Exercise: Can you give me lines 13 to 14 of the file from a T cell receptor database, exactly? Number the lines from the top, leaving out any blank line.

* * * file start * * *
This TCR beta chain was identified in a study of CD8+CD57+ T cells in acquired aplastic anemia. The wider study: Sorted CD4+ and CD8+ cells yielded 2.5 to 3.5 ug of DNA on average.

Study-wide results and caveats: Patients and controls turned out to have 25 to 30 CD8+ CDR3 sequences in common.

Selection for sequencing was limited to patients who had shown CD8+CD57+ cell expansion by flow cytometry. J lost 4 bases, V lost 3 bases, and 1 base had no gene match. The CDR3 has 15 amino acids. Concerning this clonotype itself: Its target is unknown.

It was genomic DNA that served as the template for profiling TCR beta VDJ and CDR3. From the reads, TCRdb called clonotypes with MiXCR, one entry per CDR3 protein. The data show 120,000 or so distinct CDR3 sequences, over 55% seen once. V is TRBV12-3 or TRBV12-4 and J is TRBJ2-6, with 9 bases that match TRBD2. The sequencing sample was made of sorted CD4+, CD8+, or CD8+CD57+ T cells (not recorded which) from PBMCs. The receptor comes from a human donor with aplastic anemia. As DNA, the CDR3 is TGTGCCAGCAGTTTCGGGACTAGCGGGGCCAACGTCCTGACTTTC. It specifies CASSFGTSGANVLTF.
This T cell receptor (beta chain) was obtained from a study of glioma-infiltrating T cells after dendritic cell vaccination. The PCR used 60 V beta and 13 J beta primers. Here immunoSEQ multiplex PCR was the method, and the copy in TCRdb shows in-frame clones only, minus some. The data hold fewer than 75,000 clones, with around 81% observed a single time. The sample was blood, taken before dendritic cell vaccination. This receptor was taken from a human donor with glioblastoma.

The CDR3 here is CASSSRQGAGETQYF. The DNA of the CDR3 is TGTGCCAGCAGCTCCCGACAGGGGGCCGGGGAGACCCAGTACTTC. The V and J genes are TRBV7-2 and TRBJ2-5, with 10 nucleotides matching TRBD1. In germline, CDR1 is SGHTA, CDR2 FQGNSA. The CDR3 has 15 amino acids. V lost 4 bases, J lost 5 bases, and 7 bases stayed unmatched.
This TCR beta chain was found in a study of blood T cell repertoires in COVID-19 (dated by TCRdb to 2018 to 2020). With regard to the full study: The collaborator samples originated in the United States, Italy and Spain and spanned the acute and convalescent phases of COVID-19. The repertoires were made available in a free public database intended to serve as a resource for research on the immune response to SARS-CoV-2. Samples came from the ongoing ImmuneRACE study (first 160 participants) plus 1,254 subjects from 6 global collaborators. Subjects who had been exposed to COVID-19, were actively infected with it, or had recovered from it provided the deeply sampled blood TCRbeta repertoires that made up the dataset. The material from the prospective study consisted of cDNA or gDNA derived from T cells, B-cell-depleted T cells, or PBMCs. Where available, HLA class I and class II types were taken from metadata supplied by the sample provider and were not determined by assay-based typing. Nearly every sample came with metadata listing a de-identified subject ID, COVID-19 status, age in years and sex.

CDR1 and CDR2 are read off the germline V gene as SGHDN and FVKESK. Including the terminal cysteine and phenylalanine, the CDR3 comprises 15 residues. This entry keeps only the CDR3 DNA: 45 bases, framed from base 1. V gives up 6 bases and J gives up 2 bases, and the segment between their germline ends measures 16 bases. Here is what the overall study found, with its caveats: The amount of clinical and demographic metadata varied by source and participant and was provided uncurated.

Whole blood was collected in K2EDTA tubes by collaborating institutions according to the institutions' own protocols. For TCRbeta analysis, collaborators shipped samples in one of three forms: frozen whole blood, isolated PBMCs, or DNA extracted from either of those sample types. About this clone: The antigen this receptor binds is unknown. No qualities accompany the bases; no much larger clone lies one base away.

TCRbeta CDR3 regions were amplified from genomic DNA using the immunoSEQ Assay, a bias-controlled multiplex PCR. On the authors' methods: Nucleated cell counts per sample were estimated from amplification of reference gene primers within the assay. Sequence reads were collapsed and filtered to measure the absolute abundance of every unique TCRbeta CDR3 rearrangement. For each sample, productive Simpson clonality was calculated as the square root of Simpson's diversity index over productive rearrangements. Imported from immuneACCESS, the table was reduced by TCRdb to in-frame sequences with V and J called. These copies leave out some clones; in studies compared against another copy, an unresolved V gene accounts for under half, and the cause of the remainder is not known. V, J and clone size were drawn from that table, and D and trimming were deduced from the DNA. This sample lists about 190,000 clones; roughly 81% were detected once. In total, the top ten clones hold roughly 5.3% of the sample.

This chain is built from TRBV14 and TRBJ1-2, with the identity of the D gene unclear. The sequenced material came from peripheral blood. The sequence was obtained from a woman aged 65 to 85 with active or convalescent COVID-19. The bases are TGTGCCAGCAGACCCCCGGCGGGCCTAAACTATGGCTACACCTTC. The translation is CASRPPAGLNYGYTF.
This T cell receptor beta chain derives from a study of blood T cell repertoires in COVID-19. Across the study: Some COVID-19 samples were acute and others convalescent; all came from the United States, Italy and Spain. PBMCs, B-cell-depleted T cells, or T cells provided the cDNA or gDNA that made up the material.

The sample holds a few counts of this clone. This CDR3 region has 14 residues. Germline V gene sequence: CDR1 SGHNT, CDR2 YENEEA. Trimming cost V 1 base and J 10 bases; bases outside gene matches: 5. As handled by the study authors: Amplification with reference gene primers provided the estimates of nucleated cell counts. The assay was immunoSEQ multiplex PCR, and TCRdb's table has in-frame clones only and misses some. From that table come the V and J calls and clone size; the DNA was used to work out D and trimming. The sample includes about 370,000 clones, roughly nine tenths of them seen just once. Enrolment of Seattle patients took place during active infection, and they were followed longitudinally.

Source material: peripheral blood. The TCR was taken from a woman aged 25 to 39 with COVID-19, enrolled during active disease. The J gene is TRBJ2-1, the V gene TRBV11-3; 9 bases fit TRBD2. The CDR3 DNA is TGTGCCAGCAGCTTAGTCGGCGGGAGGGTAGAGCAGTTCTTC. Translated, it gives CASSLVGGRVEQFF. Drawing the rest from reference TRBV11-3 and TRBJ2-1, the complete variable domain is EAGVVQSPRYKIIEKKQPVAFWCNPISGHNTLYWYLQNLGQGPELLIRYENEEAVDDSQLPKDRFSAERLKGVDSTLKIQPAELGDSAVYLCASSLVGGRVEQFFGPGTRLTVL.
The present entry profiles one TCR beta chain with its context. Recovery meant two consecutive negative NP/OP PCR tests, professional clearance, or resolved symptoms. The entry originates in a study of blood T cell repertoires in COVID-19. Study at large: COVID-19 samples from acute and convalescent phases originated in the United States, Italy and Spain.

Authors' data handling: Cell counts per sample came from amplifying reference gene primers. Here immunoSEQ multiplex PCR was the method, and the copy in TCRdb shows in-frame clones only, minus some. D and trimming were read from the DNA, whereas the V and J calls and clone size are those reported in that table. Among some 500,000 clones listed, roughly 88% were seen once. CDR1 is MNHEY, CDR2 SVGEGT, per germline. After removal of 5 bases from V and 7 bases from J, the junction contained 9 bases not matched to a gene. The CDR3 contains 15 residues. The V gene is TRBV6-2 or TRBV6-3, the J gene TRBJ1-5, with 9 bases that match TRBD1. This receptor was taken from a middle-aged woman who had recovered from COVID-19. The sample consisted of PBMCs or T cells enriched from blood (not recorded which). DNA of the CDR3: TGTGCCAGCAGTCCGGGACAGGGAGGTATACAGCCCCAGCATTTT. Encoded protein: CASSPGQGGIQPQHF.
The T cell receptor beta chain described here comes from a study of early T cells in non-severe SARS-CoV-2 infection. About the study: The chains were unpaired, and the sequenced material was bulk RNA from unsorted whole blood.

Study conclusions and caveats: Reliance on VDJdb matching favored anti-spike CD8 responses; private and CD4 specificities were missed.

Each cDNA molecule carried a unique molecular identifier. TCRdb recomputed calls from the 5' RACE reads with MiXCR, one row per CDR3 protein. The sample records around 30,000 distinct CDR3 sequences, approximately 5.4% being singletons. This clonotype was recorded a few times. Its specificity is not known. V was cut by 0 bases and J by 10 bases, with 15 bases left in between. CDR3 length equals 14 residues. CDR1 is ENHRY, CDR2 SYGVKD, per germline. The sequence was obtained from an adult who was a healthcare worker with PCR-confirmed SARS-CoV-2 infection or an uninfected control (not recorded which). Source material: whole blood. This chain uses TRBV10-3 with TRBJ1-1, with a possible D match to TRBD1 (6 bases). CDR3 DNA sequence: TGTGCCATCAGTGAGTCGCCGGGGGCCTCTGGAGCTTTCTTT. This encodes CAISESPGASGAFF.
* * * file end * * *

The sample holds a few counts of this clone. This CDR3 region has 14 residues. Germline V gene sequence: CDR1 SGHNT, CDR2 YENEEA. Trimming cost V 1 base and J 10 bases; bases outside gene matches: 5. As handled by the study authors: Amplification with reference gene primers provided the estimates of nucleated cell counts. The assay was immunoSEQ multiplex PCR, and TCRdb's table has in-frame clones only and misses some. From that table come the V and J calls and clone size; the DNA was used to work out D and trimming. The sample includes about 370,000 clones, roughly nine tenths of them seen just once. Enrolment of Seattle patients took place during active infection, and they were followed longitudinally.

Source material: peripheral blood. The TCR was taken from a woman aged 25 to 39 with COVID-19, enrolled during active disease. The J gene is TRBJ2-1, the V gene TRBV11-3; 9 bases fit TRBD2. The CDR3 DNA is TGTGCCAGCAGCTTAGTCGGCGGGAGGGTAGAGCAGTTCTTC. Translated, it gives CASSLVGGRVEQFF. Drawing the rest from reference TRBV11-3 and TRBJ2-1, the complete variable domain is EAGVVQSPRYKIIEKKQPVAFWCNPISGHNTLYWYLQNLGQGPELLIRYENEEAVDDSQLPKDRFSAERLKGVDSTLKIQPAELGDSAVYLCASSLVGGRVEQFFGPGTRLTVL.